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Holy Rule for Mar. 26

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  • Br. Jerome Leo
    +PAX Please pray for healing for Cheryl. Sent to the ER and admitted for being light headed, sweating, and tightness in her chest. It is possible one of her
    Message 1 of 144 , Mar 25, 2013

      Please pray for healing for Cheryl. Sent to the ER and admitted for being light headed, sweating, and tightness in her chest. It is possible one of her Stents might be clogging. Please also pray for her husband and son and all the family who are very concerned.

      Prayers for Jennifer H. age 30, stage 4 cancer

      Prayers for Ilse, 46, competent and hard-working secretary, needs badly a new job. She left a demanding job after years of harassment and is now very upset

      Prayers for Margaret, 88, in the hospital, her situation has taken a turn for the worst.

      Prayers for the eternal rest of Philip, homeless until 6 months sgo, and for all who mourn him, esp. the social service agencies to whom he was dear.

      Lord, help us all as You know and
      will. God's will is best. All is mercy and grace. God is never absent, praise
      Him! Thanks so much. JL

      March 26, July 26, November 25
      Chapter 46: On Those Who Fail in Any Other Matters

      When anyone is engaged in any sort of work,
      whether in the kitchen, in the cellar, in a shop,
      in the bakery, in the garden, while working at some craft,
      or in any other place,
      and she commits some fault,
      or breaks something, or loses something,
      or transgresses in any other way whatsoever,
      if she does not come immediately
      before the Abbess and the community
      of her own accord
      to make satisfaction and confess her fault,
      then when it becomes known through another,
      let her be subjected to a more severe correction.

      But if the sin-sickness of the soul is a hidden one,
      let her reveal it only to the Abbess or to a spiritual mother,
      who knows how to cure her own and others' wounds
      without exposing them and making them public.


      I can hear parents relating to this one! "When you break something,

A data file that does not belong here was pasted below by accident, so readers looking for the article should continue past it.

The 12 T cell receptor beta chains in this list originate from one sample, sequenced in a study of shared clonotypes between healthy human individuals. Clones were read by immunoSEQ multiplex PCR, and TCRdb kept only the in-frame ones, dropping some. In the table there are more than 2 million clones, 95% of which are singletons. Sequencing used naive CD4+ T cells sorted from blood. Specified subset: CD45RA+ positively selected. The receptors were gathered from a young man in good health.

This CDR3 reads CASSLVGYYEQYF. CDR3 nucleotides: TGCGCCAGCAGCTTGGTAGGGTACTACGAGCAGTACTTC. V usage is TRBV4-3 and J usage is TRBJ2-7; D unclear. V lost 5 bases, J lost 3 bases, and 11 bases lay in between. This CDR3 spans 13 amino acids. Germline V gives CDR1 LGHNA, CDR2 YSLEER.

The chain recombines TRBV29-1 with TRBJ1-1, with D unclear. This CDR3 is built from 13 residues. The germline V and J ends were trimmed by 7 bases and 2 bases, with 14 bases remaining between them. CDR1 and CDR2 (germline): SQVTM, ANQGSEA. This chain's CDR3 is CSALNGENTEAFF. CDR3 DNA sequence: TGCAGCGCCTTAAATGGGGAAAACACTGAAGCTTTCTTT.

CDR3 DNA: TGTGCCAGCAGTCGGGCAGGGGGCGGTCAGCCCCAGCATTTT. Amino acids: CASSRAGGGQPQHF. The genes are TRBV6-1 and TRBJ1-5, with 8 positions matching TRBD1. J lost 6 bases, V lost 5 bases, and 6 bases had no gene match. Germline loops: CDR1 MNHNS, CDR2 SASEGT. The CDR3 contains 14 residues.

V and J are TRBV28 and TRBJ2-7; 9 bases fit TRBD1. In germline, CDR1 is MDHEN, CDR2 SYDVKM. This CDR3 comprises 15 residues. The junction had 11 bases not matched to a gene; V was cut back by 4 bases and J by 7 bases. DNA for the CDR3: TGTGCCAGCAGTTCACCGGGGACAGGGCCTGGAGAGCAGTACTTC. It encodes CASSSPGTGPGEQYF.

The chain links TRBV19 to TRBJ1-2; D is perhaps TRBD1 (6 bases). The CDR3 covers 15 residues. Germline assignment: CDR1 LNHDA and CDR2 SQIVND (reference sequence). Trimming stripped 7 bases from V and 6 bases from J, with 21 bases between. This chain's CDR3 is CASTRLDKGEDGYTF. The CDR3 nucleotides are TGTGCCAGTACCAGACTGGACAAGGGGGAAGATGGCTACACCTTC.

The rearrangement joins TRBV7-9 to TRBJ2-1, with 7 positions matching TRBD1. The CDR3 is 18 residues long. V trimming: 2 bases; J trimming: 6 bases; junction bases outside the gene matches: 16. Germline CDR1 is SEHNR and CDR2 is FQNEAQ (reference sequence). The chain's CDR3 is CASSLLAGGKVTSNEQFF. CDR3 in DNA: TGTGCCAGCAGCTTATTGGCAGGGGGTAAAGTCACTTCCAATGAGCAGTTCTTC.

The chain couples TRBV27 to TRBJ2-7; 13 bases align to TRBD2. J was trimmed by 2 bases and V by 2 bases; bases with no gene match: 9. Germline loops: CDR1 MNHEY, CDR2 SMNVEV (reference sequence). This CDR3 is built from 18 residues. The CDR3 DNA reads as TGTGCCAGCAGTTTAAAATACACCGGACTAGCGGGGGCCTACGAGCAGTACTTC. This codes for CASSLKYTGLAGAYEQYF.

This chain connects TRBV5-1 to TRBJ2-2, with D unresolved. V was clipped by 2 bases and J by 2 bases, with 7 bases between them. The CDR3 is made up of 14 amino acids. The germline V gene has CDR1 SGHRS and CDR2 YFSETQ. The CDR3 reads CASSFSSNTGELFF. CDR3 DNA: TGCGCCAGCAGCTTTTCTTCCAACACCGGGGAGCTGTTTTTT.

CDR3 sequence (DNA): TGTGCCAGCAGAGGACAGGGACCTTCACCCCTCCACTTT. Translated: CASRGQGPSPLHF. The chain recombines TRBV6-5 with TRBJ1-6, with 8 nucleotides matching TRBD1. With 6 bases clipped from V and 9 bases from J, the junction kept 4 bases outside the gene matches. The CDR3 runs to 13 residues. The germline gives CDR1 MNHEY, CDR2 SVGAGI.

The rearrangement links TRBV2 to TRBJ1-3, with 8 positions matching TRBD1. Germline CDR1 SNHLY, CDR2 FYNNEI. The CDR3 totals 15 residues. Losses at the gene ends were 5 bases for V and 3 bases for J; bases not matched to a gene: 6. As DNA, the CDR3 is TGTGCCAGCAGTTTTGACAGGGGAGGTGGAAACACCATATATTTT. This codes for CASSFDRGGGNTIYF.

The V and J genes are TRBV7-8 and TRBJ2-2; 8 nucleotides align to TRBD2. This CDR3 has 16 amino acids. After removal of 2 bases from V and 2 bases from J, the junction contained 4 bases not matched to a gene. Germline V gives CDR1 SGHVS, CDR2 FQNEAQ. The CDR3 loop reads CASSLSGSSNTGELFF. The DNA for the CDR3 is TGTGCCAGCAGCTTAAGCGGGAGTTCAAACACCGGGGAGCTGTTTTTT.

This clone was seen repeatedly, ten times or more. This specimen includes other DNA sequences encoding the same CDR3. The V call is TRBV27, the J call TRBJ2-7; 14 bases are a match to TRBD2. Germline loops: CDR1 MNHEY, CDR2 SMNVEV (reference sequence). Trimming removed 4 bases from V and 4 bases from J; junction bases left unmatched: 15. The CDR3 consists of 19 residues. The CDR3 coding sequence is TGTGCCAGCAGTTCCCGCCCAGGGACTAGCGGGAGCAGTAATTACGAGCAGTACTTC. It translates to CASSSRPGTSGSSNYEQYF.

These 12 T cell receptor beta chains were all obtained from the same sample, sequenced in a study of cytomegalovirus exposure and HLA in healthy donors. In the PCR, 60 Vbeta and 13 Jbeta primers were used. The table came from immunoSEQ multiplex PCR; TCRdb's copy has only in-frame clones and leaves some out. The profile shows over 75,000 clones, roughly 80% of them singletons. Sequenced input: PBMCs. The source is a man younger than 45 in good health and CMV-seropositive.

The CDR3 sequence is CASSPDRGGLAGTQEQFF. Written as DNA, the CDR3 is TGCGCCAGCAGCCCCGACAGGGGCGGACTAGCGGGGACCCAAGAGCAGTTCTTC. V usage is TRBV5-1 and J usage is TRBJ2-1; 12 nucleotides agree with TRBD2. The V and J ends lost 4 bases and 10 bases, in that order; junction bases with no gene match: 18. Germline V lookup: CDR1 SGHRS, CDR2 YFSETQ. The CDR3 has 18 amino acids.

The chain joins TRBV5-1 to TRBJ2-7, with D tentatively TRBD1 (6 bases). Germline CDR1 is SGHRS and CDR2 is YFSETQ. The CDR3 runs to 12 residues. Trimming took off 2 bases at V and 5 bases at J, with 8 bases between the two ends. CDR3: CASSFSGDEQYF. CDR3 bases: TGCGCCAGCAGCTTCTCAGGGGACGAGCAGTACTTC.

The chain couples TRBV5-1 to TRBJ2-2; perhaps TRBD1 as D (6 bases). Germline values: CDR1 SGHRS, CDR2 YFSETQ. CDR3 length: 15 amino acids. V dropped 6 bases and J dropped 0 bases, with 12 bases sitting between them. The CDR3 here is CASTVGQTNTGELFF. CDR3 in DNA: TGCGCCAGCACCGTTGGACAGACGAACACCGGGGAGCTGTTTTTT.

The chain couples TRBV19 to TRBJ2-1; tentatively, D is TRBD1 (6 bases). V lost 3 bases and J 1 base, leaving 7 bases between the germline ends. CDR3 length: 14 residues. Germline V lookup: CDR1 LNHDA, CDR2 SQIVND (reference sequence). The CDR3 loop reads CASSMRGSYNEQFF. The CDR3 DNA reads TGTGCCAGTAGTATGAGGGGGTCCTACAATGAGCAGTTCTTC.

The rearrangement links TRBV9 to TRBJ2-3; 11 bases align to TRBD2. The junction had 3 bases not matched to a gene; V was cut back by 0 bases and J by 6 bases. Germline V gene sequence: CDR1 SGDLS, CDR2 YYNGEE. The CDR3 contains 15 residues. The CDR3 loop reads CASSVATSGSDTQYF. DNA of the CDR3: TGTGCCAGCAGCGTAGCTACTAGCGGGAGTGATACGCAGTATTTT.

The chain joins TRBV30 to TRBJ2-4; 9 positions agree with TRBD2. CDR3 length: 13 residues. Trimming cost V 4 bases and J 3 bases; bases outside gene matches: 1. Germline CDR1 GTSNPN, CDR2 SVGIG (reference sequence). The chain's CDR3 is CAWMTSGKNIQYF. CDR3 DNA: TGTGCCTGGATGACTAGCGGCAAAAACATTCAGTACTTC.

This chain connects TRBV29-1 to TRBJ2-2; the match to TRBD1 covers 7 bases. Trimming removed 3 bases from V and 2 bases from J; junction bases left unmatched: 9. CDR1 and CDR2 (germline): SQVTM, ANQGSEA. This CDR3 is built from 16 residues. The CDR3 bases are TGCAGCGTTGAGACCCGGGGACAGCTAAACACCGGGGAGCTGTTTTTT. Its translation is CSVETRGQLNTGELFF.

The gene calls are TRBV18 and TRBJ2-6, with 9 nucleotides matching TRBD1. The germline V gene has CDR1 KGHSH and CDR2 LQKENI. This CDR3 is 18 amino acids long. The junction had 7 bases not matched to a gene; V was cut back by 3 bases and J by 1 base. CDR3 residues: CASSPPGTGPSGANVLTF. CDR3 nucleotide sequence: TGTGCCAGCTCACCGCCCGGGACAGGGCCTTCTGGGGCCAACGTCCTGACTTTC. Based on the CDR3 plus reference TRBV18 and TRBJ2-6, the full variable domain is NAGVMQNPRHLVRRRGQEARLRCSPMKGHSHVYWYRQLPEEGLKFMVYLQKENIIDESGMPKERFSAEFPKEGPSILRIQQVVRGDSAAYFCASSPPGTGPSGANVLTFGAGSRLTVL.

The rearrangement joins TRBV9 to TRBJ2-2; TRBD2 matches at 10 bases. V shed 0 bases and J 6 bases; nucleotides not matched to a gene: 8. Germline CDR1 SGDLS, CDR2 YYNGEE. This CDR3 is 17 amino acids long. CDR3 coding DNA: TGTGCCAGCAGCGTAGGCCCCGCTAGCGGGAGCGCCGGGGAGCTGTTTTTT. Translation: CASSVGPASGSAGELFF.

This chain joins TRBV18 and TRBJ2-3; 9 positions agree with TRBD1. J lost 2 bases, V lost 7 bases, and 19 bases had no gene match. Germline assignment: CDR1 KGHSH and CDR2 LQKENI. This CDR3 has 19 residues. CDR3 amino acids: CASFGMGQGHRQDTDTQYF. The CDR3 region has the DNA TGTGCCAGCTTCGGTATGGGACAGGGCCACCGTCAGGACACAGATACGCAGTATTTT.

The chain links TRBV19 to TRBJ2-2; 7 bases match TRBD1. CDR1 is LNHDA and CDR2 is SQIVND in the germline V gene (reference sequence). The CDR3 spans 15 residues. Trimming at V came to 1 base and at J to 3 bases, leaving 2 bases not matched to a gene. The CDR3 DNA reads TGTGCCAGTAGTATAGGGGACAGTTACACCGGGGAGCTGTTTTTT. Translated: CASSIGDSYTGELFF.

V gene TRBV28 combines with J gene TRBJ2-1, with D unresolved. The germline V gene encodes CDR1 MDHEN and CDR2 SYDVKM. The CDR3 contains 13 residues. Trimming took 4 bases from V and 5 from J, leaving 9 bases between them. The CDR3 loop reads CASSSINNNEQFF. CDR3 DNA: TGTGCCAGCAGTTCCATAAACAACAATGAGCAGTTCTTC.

why don't you tell me? Don't just hide the pieces and say nothing."
      Well, truthfully, sometimes people may have been afraid to ask us
      because of ways we have reacted before, but that's not always so. As
      former guest master, I can assure you that many adults have very adolescent
      habits when it comes to breaking something, even though they
      never had any dealings with me on the matter before. Nothing is said,
      the damage is hidden and I'd find out a lot later.

      That's too bad, because I really like to give a monastic witness to
      the value of people before things and a broken plate or glass or
      toilet is a great way to do that. When people do come to me, always
      apologetic, and often quite sheepish as well, I say something
      like: "Oh, that's OK! We can always get another pitcher, but we can
      never get another you! People before things!"

      People before things. That is so crucial to remember, because all of
      us have lived in a very materialist world. For people of our times,
      some of the Holy Rule's insistence that we be careful of the earthly
      goods of monastery or home must be carefully balanced. Otherwise, we
      run into the trap of becoming monastic materialists, quite a
      contradiction in terms, to say the least.

      Yes, we must be careful of things, but we must always keep uppermost
      in our minds that the greatest treasures or family or monastery or workplace
      are the members themselves. If frugality becomes stinginess, if conservation
      breaks charity, we are way, way off the mark.

      There's another little gem here, right at the end. Not everyone in
      the group needs to know all your details all the time, but letting no
      one at all know is equally foolish. A balance must be obtained here,
      as in all things.

      Knowing whom to tell what to is a delicate art of paying very close
      attention to reality of the other person. Such attentiveness to another is
      an exquisite exercise of personalism, a trait we should all desire! Some
      people may not be trustworthy, others may not profit from knowing for
      other reasons, like distress or worry or even scandal. Weigh those
      considerations very, very carefully.

      Love and prayers,
      Jerome, OSB
      Petersham, MA

      [Non-text portions of this message have been removed]
    • Br. Jerome Leo
      +PAX Prayers for the at least 37 killed and 15 injured in a plane crash in Kyrgyzstan. For the eternal rest of the dead, the recovery of the wounded and for
      Message 144 of 144 , Jan 16



        Prayers for the at least 37 killed and 15 injured in a plane crash in Kyrgyzstan. For the eternal rest of the dead, the recovery of the wounded and for the families of all. Prayers, too, for those who lost homes or property, half of the village was destroyed by the crash.